Covid-19 worsened inequities and created devastating new ones. Nursing home deaths reached catastrophic levels, with significantly higher rates among Black and Hispanic residents. Access to prevention and treatment services plummeted, especially for behavioral health services for marginalized communities. Children’s health was severely compromised with children of color and socioeconomically disadvantaged children carrying the highest burden of Covid-19 infection as well as housing insecurity, food insecurity, and learning loss.

The next administrator’s policy imperative for the first 100 days should be to build upon the recommendations of Biden’s Covid-19 task force and develop a coordinated CMS plan to address the pandemic. This plan would include a broad, evidence-informed approach to virtual care and an emphasis on the whole-person including upstream drivers of poor health, not just health care.

Used with permission from the Bay Area Regional Health Inequities Initiative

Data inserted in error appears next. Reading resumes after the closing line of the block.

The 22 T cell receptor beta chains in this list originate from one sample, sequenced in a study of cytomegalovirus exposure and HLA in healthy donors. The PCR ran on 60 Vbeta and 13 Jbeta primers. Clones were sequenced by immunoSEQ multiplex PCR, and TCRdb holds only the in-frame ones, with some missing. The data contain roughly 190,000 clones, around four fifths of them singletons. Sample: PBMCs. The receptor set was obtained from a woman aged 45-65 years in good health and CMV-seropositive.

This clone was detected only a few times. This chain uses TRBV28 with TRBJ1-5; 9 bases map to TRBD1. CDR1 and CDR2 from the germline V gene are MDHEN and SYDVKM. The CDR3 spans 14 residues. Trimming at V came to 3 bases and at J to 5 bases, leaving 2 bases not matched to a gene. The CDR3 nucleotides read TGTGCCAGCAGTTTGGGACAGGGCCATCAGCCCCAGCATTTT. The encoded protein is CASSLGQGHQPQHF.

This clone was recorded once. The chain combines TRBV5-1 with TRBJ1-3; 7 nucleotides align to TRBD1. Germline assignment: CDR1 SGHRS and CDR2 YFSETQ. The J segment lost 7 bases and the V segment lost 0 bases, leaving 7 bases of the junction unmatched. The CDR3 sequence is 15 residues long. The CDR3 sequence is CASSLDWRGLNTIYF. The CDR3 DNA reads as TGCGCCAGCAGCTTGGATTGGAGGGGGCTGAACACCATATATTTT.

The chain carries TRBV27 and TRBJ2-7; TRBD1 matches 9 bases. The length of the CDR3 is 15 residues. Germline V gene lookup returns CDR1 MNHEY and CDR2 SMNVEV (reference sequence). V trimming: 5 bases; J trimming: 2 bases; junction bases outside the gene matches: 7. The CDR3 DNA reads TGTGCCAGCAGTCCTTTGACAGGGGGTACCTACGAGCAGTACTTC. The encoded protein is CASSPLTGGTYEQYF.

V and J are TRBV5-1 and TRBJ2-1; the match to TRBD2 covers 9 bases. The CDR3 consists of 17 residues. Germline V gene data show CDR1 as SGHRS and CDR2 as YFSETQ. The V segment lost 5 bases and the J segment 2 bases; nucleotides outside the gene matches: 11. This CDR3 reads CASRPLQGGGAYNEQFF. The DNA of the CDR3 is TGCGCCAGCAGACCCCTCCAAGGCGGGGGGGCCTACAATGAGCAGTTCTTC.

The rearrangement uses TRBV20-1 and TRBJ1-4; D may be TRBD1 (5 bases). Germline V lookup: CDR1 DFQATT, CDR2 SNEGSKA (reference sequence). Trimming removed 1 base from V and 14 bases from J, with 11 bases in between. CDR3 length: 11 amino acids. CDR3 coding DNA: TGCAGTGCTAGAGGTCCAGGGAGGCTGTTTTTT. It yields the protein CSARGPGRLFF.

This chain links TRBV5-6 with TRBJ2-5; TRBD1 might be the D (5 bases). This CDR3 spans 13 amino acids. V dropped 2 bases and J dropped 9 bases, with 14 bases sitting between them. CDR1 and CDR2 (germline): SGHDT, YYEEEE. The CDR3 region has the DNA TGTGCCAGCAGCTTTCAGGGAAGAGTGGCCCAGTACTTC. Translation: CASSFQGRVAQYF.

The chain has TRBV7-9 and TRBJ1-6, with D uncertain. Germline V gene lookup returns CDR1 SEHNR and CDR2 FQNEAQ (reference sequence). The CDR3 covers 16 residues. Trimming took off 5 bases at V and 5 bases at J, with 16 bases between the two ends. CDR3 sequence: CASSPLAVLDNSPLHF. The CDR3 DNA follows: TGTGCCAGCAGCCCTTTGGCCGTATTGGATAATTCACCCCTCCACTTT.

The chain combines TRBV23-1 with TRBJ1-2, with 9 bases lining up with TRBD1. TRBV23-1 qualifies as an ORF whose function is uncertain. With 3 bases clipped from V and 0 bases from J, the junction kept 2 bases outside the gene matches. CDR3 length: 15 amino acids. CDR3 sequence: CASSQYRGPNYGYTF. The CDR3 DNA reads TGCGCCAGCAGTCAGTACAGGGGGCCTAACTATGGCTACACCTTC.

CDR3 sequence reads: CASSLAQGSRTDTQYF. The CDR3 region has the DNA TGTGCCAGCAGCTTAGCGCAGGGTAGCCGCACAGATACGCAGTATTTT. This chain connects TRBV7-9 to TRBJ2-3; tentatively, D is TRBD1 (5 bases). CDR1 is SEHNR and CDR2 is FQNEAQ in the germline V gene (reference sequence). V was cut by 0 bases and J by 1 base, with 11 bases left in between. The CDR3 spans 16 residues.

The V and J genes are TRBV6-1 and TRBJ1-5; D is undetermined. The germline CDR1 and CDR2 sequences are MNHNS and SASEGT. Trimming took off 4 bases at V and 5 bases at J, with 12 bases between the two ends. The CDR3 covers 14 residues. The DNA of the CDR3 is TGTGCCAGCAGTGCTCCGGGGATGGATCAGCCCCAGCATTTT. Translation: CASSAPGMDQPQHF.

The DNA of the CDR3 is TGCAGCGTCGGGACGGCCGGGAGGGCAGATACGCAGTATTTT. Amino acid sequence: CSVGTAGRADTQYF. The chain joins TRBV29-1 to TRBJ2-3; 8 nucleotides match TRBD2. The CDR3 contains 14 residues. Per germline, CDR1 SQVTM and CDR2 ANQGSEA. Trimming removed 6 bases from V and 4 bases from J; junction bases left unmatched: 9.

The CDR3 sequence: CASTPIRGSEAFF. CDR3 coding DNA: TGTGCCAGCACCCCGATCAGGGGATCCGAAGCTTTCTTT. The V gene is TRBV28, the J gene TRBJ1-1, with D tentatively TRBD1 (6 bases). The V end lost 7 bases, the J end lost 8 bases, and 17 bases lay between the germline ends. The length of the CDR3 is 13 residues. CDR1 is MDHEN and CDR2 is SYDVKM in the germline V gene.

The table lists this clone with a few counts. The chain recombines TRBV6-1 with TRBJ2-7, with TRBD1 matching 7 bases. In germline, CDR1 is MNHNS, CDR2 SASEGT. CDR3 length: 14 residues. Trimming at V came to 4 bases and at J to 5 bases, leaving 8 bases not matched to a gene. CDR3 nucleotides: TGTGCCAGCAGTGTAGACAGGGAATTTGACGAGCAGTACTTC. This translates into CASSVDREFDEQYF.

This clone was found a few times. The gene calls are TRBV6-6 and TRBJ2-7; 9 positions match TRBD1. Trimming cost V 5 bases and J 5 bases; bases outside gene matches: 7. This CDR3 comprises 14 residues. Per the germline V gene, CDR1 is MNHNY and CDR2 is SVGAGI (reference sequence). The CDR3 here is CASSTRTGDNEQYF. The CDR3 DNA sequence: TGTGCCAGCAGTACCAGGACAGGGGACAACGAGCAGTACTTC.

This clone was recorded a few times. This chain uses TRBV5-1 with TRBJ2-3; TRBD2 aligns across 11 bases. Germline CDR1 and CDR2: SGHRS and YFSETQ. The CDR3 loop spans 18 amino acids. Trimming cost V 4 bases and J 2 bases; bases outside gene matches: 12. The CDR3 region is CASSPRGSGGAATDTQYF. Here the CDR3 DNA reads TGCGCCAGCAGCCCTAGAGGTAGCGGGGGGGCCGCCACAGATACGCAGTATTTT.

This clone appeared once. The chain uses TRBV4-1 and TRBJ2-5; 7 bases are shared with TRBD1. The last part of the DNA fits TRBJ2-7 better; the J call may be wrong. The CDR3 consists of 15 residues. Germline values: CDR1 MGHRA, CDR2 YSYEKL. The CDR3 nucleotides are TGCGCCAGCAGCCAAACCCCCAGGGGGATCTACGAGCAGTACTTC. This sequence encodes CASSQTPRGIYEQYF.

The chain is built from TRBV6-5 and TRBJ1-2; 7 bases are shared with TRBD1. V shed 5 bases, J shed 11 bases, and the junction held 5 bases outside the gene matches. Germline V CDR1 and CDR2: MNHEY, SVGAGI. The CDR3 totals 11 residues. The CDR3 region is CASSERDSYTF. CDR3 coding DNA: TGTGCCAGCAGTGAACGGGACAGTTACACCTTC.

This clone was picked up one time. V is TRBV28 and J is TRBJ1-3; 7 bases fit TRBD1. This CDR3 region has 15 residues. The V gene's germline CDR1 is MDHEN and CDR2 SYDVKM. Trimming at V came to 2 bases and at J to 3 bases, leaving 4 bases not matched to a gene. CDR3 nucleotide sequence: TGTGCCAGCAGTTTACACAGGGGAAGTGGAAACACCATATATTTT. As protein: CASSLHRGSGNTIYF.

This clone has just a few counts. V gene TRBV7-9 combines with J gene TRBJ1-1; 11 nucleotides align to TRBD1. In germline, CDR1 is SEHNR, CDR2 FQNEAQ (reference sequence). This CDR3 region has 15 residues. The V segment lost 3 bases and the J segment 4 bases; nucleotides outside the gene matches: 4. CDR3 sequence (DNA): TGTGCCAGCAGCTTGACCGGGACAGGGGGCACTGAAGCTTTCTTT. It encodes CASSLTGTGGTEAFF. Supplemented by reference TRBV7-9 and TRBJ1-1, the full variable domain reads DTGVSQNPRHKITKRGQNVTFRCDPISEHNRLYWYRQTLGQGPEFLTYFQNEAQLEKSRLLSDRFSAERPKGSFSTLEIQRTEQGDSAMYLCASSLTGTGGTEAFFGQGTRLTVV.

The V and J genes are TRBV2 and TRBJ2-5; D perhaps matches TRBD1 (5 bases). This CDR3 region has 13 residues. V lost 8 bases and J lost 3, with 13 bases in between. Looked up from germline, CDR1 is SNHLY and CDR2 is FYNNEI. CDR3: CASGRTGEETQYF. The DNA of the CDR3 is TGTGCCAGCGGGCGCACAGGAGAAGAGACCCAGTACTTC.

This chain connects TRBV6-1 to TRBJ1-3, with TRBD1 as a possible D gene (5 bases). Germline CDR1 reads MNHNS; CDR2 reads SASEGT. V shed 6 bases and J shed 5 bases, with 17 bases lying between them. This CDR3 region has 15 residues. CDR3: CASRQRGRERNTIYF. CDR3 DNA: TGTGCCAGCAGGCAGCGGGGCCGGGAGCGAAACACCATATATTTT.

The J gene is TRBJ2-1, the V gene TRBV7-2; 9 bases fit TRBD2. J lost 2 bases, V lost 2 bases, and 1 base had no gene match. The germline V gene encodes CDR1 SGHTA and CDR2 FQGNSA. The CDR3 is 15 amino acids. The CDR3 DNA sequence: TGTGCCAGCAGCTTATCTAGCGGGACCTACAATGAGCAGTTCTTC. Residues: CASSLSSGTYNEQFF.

He or she should also use the response to Covid-19 as a catalyst to accelerate the shift from institutional to community-based care.

In addition to implementing a sound Covid-19 strategy, I would counsel the next administrator to revamp how regulations are reviewed and developed to ensure they don’t cause CMS to row in the wrong direction, like the cynical SUNSET rule, under which almost all regulations — including those covering Medicare, Medicaid, and the Children’s Health Insurance Program — that aren’t reviewed by the Department of Health and Human Services within certain periods of time would automatically expire.

New regulations and, where possible, previous ones, would need to be:

  • Evidence-based;
  • If evidence is lacking, create a rigorous but not overly burdensome evaluation framework to accompany the policy to measure whether the hypothesized benefit was fulfilled;